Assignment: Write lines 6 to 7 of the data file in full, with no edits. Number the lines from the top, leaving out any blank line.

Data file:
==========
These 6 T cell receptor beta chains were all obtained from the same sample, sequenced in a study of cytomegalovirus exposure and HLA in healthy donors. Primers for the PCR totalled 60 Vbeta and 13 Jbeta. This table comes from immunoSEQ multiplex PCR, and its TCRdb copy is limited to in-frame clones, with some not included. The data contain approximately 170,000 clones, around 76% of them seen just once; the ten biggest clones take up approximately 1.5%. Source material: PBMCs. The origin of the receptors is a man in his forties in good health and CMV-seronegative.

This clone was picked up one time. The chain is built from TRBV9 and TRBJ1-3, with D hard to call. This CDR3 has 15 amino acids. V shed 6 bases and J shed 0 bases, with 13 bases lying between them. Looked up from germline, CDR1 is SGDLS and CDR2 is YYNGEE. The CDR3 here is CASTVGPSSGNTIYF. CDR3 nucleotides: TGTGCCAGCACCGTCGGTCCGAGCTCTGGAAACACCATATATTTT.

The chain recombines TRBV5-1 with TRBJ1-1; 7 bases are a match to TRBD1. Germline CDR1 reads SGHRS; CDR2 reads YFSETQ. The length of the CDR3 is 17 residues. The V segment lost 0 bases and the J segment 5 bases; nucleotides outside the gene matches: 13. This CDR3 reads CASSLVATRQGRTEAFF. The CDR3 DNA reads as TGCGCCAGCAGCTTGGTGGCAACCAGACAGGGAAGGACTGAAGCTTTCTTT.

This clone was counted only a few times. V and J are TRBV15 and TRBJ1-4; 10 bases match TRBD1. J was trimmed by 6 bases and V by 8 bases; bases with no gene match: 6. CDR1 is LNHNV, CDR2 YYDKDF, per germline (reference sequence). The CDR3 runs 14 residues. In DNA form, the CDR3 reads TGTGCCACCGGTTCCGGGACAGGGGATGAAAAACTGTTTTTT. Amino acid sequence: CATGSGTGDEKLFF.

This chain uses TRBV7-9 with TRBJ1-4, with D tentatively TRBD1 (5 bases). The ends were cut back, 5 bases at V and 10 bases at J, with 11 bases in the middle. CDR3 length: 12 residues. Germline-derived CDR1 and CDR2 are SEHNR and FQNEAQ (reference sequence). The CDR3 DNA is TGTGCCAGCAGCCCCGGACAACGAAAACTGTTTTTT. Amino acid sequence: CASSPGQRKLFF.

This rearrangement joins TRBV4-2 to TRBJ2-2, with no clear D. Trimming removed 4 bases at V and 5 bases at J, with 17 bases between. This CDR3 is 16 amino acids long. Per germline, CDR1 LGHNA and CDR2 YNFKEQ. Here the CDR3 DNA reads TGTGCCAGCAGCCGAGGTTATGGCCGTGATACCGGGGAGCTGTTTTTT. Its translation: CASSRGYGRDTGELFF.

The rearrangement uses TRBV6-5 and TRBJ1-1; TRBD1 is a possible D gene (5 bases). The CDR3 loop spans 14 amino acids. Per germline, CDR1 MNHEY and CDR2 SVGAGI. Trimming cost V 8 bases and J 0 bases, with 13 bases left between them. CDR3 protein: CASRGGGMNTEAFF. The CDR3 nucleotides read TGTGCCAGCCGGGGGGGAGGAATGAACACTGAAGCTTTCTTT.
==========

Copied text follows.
This rearrangement joins TRBV4-2 to TRBJ2-2, with no clear D. Trimming removed 4 bases at V and 5 bases at J, with 17 bases between. This CDR3 is 16 amino acids long. Per germline, CDR1 LGHNA and CDR2 YNFKEQ. Here the CDR3 DNA reads TGTGCCAGCAGCCGAGGTTATGGCCGTGATACCGGGGAGCTGTTTTTT. Its translation: CASSRGYGRDTGELFF.

The rearrangement uses TRBV6-5 and TRBJ1-1; TRBD1 is a possible D gene (5 bases). The CDR3 loop spans 14 amino acids. Per germline, CDR1 MNHEY and CDR2 SVGAGI. Trimming cost V 8 bases and J 0 bases, with 13 bases left between them. CDR3 protein: CASRGGGMNTEAFF. The CDR3 nucleotides read TGTGCCAGCCGGGGGGGAGGAATGAACACTGAAGCTTTCTTT.